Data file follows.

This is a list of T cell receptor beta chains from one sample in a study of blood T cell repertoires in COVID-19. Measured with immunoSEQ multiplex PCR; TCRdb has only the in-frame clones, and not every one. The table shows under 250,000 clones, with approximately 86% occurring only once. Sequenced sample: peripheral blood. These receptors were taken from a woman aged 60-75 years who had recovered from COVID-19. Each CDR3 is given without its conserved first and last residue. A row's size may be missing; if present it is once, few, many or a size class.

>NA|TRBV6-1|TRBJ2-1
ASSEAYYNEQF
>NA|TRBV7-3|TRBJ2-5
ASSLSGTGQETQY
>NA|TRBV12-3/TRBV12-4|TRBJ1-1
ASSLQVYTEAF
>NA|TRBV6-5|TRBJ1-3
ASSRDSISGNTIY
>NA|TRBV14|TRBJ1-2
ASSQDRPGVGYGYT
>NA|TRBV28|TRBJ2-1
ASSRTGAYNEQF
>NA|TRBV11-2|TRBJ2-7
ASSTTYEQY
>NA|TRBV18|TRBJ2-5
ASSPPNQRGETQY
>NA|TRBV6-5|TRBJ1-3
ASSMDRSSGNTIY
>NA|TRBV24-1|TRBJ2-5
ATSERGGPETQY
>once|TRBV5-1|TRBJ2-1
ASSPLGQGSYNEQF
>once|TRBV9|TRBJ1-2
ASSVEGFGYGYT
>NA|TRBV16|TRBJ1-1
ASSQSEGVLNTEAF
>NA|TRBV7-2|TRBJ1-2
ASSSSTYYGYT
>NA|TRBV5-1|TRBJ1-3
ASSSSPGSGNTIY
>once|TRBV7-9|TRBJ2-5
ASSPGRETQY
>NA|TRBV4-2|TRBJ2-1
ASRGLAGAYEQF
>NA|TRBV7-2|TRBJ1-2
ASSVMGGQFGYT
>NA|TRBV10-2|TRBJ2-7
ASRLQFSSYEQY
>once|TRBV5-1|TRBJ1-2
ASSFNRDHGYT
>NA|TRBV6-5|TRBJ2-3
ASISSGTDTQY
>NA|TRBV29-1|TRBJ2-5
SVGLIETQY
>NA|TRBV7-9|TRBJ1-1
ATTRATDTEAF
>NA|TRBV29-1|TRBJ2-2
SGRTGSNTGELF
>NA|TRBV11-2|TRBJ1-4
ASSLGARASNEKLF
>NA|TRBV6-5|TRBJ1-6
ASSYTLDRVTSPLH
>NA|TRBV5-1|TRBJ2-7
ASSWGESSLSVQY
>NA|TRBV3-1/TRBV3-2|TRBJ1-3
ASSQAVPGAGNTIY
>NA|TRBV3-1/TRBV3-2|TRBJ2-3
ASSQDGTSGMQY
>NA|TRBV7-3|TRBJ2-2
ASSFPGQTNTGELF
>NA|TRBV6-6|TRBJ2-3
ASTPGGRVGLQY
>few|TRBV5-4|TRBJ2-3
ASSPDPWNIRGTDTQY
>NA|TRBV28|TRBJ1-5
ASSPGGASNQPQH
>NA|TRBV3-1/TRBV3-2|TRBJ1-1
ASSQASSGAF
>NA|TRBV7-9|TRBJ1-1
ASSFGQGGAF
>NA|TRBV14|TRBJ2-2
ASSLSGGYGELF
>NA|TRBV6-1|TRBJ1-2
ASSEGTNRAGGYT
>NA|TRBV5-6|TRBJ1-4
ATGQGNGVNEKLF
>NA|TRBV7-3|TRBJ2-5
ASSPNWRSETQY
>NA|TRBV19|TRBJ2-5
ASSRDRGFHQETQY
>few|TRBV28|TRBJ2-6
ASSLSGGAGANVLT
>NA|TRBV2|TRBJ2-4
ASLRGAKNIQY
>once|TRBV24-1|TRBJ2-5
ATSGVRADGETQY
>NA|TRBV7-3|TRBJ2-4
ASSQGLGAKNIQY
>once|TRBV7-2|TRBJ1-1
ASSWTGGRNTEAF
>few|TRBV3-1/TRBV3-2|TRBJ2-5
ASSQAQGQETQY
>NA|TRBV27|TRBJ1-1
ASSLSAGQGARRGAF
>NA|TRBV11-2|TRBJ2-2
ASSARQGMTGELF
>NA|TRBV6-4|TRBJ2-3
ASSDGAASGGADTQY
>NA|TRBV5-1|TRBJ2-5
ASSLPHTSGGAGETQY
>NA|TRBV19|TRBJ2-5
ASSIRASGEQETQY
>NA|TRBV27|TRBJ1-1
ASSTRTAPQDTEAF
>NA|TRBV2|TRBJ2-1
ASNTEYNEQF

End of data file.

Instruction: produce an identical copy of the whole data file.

This is a list of T cell receptor beta chains from one sample in a study of blood T cell repertoires in COVID-19. Measured with immunoSEQ multiplex PCR; TCRdb has only the in-frame clones, and not every one. The table shows under 250,000 clones, with approximately 86% occurring only once. Sequenced sample: peripheral blood. These receptors were taken from a woman aged 60-75 years who had recovered from COVID-19. Each CDR3 is given without its conserved first and last residue. A row's size may be missing; if present it is once, few, many or a size class.

>NA|TRBV6-1|TRBJ2-1
ASSEAYYNEQF
>NA|TRBV7-3|TRBJ2-5
ASSLSGTGQETQY
>NA|TRBV12-3/TRBV12-4|TRBJ1-1
ASSLQVYTEAF
>NA|TRBV6-5|TRBJ1-3
ASSRDSISGNTIY
>NA|TRBV14|TRBJ1-2
ASSQDRPGVGYGYT
>NA|TRBV28|TRBJ2-1
ASSRTGAYNEQF
>NA|TRBV11-2|TRBJ2-7
ASSTTYEQY
>NA|TRBV18|TRBJ2-5
ASSPPNQRGETQY
>NA|TRBV6-5|TRBJ1-3
ASSMDRSSGNTIY
>NA|TRBV24-1|TRBJ2-5
ATSERGGPETQY
>once|TRBV5-1|TRBJ2-1
ASSPLGQGSYNEQF
>once|TRBV9|TRBJ1-2
ASSVEGFGYGYT
>NA|TRBV16|TRBJ1-1
ASSQSEGVLNTEAF
>NA|TRBV7-2|TRBJ1-2
ASSSSTYYGYT
>NA|TRBV5-1|TRBJ1-3
ASSSSPGSGNTIY
>once|TRBV7-9|TRBJ2-5
ASSPGRETQY
>NA|TRBV4-2|TRBJ2-1
ASRGLAGAYEQF
>NA|TRBV7-2|TRBJ1-2
ASSVMGGQFGYT
>NA|TRBV10-2|TRBJ2-7
ASRLQFSSYEQY
>once|TRBV5-1|TRBJ1-2
ASSFNRDHGYT
>NA|TRBV6-5|TRBJ2-3
ASISSGTDTQY
>NA|TRBV29-1|TRBJ2-5
SVGLIETQY
>NA|TRBV7-9|TRBJ1-1
ATTRATDTEAF
>NA|TRBV29-1|TRBJ2-2
SGRTGSNTGELF
>NA|TRBV11-2|TRBJ1-4
ASSLGARASNEKLF
>NA|TRBV6-5|TRBJ1-6
ASSYTLDRVTSPLH
>NA|TRBV5-1|TRBJ2-7
ASSWGESSLSVQY
>NA|TRBV3-1/TRBV3-2|TRBJ1-3
ASSQAVPGAGNTIY
>NA|TRBV3-1/TRBV3-2|TRBJ2-3
ASSQDGTSGMQY
>NA|TRBV7-3|TRBJ2-2
ASSFPGQTNTGELF
>NA|TRBV6-6|TRBJ2-3
ASTPGGRVGLQY
>few|TRBV5-4|TRBJ2-3
ASSPDPWNIRGTDTQY
>NA|TRBV28|TRBJ1-5
ASSPGGASNQPQH
>NA|TRBV3-1/TRBV3-2|TRBJ1-1
ASSQASSGAF
>NA|TRBV7-9|TRBJ1-1
ASSFGQGGAF
>NA|TRBV14|TRBJ2-2
ASSLSGGYGELF
>NA|TRBV6-1|TRBJ1-2
ASSEGTNRAGGYT
>NA|TRBV5-6|TRBJ1-4
ATGQGNGVNEKLF
>NA|TRBV7-3|TRBJ2-5
ASSPNWRSETQY
>NA|TRBV19|TRBJ2-5
ASSRDRGFHQETQY
>few|TRBV28|TRBJ2-6
ASSLSGGAGANVLT
>NA|TRBV2|TRBJ2-4
ASLRGAKNIQY
>once|TRBV24-1|TRBJ2-5
ATSGVRADGETQY
>NA|TRBV7-3|TRBJ2-4
ASSQGLGAKNIQY
>once|TRBV7-2|TRBJ1-1
ASSWTGGRNTEAF
>few|TRBV3-1/TRBV3-2|TRBJ2-5
ASSQAQGQETQY
>NA|TRBV27|TRBJ1-1
ASSLSAGQGARRGAF
>NA|TRBV11-2|TRBJ2-2
ASSARQGMTGELF
>NA|TRBV6-4|TRBJ2-3
ASSDGAASGGADTQY
>NA|TRBV5-1|TRBJ2-5
ASSLPHTSGGAGETQY
>NA|TRBV19|TRBJ2-5
ASSIRASGEQETQY
>NA|TRBV27|TRBJ1-1
ASSTRTAPQDTEAF
>NA|TRBV2|TRBJ2-1
ASNTEYNEQF